Carrie Wilson, CDFW Communications, (831) 649-7191a tan-colored marine fish wtih reddish-brown markings

The California Department of Fish and Wildlife (CDFW) recently released the Status of the Fisheries Report: An Update Through 2011, the sixth in a series of status reports required by the Marine Life Management Act. The report summarizes the status of some of California’s important marine species. The report also helps CDFW to determine if regulation changes are warranted for any of the state’s fisheries.

Species are chosen for review for various reasons, such as implementation of a new monitoring program, changes in catch levels, or new information about a species’ life history or abundance.

The latest report covers 18 species and contains a report on harmful algal blooms, including their effects on marine life and the environment. Changes to the California groundfish trawl fishery as a result of the new federal individual quota program are discussed. The new individual quota program divides the quota into small, individual quotas for each trawl permit holder instead of one large quota for the entire fleet.

The report also updates the status of spiny lobster (which recently underwent a stock assessment), surfperches (recent regulation changes were implemented in the fishery), white shark (new life history information is available), and ocean salmon (a new monitoring program has been implemented), among other species.

The Marine Life Management Act changed the way CDFW approaches management of the state’s marine resources. The goal of the act is to ensure that the marine resources of the state, and the habitats upon which they depend, are conserved and used sustainably. When species are depleted or habitats degraded, restoration is the management goal, and CDFW is expected to use the best available science to guide management efforts.

The Status of the Fisheries Report: An Update Through 2011, along with all the previous reports, is available for online viewing and printing at www.dfg.ca.gov/marine/status.

DFG Wardens Cite Lobster Stealing Suspect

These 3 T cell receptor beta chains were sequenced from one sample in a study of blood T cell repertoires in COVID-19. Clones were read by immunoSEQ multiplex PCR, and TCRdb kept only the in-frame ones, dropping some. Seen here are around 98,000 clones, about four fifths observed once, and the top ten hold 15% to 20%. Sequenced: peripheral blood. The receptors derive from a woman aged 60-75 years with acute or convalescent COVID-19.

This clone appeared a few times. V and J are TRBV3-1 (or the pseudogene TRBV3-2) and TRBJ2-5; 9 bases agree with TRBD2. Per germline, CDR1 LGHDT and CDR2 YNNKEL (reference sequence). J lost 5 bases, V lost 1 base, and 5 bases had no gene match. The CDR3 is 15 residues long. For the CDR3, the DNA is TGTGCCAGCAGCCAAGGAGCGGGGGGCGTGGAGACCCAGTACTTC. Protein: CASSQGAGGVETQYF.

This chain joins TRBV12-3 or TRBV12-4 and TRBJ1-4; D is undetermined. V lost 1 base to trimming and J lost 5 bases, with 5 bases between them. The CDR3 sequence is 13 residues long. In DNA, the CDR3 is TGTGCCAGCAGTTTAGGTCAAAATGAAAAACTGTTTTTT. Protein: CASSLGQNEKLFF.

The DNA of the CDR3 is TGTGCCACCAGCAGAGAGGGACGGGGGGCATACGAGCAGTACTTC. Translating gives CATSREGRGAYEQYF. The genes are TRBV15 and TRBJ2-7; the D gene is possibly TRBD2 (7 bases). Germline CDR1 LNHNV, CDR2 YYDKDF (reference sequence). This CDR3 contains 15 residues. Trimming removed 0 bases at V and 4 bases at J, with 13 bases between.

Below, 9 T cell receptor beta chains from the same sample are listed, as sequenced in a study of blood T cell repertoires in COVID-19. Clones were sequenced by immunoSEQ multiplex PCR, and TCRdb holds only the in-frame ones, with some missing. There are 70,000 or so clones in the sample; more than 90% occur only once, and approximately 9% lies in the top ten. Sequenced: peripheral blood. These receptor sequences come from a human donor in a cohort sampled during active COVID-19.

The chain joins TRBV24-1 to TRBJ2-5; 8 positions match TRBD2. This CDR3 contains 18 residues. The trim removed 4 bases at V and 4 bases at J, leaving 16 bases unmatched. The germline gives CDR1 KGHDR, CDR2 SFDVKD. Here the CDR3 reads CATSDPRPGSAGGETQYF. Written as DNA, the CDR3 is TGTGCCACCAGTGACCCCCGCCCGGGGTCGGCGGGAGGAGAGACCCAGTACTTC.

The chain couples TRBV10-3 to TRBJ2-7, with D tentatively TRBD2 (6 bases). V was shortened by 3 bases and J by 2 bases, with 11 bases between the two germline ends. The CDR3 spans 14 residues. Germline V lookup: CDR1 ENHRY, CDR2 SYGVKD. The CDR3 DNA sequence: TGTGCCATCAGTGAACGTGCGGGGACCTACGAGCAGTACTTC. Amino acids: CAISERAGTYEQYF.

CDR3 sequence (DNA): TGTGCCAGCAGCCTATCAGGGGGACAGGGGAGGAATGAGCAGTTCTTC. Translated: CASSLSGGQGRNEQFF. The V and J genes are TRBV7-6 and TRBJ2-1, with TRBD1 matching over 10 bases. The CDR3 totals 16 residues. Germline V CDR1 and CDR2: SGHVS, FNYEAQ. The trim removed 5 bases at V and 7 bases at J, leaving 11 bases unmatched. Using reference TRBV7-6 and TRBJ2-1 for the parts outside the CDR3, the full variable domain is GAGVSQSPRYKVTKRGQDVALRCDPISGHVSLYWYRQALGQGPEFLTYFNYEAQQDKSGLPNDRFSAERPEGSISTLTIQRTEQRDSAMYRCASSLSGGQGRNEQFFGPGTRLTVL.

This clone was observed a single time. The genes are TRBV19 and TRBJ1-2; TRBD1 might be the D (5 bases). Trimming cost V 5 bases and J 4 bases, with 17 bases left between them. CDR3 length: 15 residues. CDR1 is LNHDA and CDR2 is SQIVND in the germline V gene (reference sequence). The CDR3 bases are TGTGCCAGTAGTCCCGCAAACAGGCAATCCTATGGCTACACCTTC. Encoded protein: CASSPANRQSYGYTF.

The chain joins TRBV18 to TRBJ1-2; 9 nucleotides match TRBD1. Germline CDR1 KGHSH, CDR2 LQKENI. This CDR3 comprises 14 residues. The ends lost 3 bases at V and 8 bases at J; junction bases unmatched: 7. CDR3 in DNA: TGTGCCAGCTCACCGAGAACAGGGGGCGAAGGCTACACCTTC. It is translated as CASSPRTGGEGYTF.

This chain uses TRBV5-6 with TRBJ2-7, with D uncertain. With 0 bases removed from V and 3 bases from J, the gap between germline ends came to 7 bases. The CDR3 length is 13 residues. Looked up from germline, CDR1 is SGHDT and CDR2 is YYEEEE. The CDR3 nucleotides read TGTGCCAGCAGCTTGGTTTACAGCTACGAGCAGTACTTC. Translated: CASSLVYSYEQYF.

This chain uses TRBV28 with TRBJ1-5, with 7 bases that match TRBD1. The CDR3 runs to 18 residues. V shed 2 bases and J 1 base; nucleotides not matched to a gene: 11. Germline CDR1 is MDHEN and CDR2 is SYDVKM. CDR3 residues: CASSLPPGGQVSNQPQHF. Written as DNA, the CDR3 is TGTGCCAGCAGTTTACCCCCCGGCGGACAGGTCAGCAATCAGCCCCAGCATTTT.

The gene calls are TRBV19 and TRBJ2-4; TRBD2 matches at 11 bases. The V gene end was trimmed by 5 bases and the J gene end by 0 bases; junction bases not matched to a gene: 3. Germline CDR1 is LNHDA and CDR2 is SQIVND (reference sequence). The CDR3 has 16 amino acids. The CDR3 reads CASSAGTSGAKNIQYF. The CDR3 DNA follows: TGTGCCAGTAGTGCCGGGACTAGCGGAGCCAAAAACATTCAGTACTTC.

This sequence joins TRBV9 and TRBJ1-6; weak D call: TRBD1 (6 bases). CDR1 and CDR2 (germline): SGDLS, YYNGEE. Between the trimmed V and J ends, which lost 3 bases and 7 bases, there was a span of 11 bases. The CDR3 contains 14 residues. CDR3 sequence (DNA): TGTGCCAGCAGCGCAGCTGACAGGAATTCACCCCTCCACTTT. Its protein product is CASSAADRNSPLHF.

Department of Fish and Game (DFG) wardens cited a man for allegedly taking lobsters from others’ traps and returned the lobsters, including undersized lobsters, to the sea.

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Two wardens on a small boat patrol off Dana Point harbor Saturday night observed a small boat with no lights pulling commercial lobster traps out of the water. When the wardens approached the 12-foot boat with four men aboard and announced themselves as law enforcement, one man threw a line with a commercial lobster buoy back into the water.

After an investigation wardens cited 42-year old Yanwu Li from Rowland Heights (Los Angeles County) with four Fish and Game violations: disturbing a commercial lobster trap belonging to another person, fishing for lobster without a lobster report card in possession, possession of undersize lobster and fishing without a valid fishing license. The three other men are still suspects and may be charged at a later date.

“The California Department of Fish and Game will aggressively pursue and arrest any individuals stealing from commercial lobster traps,” said DFG Lt. Eric Kord. “Theft from these traps directly takes from the salaries of commercial fishermen, and puts the lobster fishery at further risk since many trap robbers take anything they find from the traps, including undersized lobsters.”

DFG has forwarded the citation to the Orange County District Attorney to file charges. Each count carries penalties of up to a $1,000 fine and up to six months in jail.

“Commercial fishermen spend thousands of dollars on vessels, permits, trap gear, and bait to try and make a living off the lobster fishery each season,” said Rodger Healy, a commercial lobster fisherman and president of the California Lobster and Trap Fishermen’s Association. “Those stealing from lobster traps completely circumvent the lobster fishery management system and involve themselves in the illegal take of a valuable resource.”